The moment I accepted my life was a beautiful, chaotic, sometimes a little-messy-but-always-entertaining circus was the moment I felt a true release.

There's no sense in fighting the madness, but I've picked up a few tricks to keep the show going along the way.

I hope they work as well for you as they have [and still do] for me.

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{ bon anniversaire }

my beat up, old suv was packed with enough clothes for 2 weeks.
i didn't know if i was running away from something or towards something.
then i crossed the double diamond bridge, close to where the two rivers meet.
that's when it all started.
four years later .... the fire & passion are still thriving.
and even though we argue sometimes, and i worry if the love is gone,
this city by the sea still captivates me.

photo: etsy
and i'm reminded that some love affairs are just worth it.
{ bon anniversaire to this city by the sea & me }
thank you for 4 amazing years.
cheers to many many more.

sassy starter ~ hmm…..what color….

Dreaming of being in a place where my biggest concern or worry is:

What color umbrella should I get in my drink?



You would think this scenario would be much more feasible considering I live 10 minutes from the Ocean. Ah ~ but alas ~ not so much. [*yet]

Hope your work week is off to a lovely start!

Now back to dreaming …..


When you need a little more than a smile or a cup of tea to get your week in motion, the Sassy Starter will be here every Monday to get your wheels turnin’ in a classy – sassy – fabulous sort of way

Why is a ship a “she” ?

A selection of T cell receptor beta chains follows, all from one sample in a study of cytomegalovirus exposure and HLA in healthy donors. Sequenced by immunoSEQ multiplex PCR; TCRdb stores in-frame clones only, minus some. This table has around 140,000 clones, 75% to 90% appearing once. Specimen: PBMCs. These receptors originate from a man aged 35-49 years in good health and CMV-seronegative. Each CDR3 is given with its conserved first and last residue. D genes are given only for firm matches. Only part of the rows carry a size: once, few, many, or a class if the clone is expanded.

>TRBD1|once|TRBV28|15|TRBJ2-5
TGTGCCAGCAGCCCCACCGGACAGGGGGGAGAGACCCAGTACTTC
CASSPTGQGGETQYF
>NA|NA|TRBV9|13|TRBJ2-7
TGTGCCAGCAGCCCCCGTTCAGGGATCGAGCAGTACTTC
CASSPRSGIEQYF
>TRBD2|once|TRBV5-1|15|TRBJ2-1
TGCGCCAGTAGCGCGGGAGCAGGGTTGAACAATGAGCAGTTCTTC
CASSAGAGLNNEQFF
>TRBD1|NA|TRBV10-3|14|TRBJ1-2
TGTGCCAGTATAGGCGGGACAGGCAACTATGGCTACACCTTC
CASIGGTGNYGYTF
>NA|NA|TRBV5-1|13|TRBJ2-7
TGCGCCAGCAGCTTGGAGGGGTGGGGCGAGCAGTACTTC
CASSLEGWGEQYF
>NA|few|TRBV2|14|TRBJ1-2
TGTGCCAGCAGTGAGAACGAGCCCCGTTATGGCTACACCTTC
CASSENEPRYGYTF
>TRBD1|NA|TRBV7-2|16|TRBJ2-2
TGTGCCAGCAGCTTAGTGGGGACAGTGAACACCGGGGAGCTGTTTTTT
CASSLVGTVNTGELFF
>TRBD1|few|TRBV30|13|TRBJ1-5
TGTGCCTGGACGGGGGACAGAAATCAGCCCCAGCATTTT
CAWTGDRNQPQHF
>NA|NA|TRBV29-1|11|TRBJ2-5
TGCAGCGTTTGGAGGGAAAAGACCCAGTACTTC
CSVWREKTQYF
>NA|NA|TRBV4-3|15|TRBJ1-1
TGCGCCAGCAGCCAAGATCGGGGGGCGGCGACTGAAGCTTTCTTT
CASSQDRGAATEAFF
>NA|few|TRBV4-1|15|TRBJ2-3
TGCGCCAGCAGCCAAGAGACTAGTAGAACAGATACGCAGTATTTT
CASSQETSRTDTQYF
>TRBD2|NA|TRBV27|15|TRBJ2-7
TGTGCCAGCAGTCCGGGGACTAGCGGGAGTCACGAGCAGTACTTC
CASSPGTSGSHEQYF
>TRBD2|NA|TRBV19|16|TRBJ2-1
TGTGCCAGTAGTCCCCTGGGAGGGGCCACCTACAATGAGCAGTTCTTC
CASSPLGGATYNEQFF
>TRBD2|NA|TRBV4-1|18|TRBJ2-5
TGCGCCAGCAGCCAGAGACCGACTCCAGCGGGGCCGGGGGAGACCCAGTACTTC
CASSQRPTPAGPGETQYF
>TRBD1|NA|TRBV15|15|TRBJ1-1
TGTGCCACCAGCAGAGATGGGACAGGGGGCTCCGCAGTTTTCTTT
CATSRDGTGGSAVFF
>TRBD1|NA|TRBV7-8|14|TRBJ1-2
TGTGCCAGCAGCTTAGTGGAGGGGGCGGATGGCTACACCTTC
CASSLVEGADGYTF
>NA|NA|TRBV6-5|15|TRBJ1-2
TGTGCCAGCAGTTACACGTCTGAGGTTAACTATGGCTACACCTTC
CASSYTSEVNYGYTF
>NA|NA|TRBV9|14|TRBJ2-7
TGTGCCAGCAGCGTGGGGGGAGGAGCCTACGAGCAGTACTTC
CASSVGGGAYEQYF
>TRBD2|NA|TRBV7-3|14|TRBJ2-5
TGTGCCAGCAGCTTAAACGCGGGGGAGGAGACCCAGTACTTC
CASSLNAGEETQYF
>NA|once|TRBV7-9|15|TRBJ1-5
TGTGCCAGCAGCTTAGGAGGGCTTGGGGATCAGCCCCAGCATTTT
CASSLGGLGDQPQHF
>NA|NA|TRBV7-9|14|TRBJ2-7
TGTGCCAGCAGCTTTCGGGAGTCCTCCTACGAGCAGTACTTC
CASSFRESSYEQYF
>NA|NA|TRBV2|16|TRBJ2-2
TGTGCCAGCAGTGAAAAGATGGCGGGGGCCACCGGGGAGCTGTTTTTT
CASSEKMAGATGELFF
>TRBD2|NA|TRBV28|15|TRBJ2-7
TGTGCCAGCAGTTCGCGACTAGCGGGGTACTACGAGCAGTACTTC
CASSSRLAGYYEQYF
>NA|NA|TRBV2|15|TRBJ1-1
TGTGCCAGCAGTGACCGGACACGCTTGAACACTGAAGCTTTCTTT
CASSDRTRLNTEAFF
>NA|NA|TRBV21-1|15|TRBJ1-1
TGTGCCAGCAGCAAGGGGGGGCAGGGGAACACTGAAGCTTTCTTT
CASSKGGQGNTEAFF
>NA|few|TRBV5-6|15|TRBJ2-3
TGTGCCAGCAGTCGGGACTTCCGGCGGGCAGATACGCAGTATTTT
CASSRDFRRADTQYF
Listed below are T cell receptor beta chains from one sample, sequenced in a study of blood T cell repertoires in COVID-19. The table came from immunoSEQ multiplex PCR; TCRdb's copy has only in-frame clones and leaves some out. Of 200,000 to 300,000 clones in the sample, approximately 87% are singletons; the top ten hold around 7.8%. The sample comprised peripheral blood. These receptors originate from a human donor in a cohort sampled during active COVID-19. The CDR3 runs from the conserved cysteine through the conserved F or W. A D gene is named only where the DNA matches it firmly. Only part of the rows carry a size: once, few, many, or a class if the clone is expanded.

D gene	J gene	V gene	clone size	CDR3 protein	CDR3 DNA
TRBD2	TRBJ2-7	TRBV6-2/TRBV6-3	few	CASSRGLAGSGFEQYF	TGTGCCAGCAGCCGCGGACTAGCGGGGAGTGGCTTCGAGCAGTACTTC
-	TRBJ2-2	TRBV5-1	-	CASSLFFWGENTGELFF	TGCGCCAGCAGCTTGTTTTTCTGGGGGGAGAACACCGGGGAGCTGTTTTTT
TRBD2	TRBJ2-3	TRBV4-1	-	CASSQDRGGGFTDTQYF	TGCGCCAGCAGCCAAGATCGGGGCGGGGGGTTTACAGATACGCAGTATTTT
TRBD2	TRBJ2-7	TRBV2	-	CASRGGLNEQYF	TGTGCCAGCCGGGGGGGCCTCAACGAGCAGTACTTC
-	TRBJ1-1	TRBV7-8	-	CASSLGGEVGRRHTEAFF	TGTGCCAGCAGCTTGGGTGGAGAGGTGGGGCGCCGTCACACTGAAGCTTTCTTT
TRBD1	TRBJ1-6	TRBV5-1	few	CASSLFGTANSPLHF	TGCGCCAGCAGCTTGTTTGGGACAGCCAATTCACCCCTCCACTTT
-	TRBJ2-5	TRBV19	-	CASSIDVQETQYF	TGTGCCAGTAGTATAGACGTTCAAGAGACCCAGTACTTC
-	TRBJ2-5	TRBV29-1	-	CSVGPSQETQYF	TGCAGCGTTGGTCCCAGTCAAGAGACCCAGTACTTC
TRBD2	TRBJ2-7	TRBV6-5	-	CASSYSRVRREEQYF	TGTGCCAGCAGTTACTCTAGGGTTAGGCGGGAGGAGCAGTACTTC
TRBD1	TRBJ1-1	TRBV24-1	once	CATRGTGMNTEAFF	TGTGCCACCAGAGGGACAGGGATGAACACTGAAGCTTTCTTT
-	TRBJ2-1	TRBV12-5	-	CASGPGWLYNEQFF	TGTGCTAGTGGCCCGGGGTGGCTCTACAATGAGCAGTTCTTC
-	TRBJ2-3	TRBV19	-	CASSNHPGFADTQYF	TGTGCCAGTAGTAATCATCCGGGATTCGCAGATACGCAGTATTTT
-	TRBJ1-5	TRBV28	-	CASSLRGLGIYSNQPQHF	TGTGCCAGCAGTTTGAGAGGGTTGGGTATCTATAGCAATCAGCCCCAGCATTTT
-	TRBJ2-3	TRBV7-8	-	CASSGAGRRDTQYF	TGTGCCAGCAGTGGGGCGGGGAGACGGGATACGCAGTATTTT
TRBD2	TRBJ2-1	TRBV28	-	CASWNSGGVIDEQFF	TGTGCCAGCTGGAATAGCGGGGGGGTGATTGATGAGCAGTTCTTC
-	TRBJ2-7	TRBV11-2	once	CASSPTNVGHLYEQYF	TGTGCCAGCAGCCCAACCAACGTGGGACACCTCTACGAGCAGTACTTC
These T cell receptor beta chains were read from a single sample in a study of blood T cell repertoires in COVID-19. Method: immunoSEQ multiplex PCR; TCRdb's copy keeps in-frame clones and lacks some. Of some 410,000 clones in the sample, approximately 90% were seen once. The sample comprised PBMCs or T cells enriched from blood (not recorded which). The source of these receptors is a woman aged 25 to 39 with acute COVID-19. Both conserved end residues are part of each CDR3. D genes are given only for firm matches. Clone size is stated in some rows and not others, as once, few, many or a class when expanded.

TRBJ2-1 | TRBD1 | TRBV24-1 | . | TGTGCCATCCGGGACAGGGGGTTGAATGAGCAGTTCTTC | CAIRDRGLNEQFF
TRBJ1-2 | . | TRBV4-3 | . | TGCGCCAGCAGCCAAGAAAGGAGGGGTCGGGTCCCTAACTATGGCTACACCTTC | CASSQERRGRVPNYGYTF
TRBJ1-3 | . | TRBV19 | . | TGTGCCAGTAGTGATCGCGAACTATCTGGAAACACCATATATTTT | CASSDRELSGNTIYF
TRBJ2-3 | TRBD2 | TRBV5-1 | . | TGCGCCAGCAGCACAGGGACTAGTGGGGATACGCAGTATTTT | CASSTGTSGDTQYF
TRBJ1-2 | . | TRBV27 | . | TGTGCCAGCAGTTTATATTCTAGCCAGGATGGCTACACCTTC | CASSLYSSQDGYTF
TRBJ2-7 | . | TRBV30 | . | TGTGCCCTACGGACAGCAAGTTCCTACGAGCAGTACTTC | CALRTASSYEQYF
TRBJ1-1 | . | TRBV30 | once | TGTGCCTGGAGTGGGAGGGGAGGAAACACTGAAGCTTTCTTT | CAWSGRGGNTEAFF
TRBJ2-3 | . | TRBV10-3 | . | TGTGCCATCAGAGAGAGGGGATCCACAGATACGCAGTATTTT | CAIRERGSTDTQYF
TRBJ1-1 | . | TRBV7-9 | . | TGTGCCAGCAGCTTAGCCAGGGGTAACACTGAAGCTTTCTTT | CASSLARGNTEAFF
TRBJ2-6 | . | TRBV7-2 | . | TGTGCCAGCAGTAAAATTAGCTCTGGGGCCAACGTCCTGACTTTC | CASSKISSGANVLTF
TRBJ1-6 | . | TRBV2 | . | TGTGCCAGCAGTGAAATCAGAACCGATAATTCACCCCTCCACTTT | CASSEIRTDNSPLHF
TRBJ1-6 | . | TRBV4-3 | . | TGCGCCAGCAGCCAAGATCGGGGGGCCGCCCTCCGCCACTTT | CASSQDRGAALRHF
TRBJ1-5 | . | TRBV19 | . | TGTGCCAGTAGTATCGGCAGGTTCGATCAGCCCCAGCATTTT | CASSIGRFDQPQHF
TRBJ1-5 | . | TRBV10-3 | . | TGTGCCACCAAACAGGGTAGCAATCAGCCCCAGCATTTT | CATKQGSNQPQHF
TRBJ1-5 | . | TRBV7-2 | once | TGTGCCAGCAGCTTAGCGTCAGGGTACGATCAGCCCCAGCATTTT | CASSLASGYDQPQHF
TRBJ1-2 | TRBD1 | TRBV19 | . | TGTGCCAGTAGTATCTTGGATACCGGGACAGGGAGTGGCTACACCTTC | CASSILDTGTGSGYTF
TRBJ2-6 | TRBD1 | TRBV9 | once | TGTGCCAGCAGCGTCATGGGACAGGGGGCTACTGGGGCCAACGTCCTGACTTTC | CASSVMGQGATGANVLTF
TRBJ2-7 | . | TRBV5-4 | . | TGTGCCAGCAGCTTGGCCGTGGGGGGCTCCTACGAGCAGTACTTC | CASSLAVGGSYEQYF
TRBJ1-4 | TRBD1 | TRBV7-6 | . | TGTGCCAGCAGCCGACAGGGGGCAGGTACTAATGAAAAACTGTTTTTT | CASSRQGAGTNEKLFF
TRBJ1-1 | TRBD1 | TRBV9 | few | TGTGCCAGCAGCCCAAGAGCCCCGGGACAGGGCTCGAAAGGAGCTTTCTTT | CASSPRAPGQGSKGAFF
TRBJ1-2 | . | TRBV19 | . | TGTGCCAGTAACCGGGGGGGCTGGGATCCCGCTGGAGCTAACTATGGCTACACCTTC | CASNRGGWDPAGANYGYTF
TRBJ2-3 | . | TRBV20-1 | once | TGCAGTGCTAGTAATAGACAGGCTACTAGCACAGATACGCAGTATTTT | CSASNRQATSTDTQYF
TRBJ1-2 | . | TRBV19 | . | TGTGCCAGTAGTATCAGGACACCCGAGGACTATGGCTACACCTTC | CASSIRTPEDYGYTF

Posted in city by the sea, Random

Why is a ship a “she”?

We always call a ship a “she” and not without a reason.
For she displays a well-shaped knee regardless of the season.
She scorns the man whose heart is faint and doesn’t show him pity.
And like a girl she needs the paint to keep her looking pretty.

For love she’ll brace the ocean vast, be she a gig or cruiser.
But if you fail to tie her fast you’re almost sure to lose her.
On ships and dames we pin our hopes, we fondle them and dandle them.
And every man must know his ropes or else he cannot handle them.

Be firm with her and she’ll behave when skies are dark above you.
And let her take a water wave – praise her, and she’ll love you.
That’s why a ship must have a mate; she needs a good provider.
A good strong arm to keep her straight, to comfort her and guide her.

For such she’ll brace the roughest gales and angry seas that crowd her.
And in a brand new suit of sails no dame looks any prouder.
The ship is like a dame in that she’s feminine and swanky;
You’ll find the one that’s broad and fat is never mean and cranky.

Yes ships are ladylike indeed, for take them altogether
the ones that show a lot of speed can’t stand the roughest weather.

(Author unknown)

*This poem was sent to my by a co-worker. Living in this charming little city by the sea it makes me giggle. So what do you think? Based on this sailor’s poem, would you call a ship a “she”, too?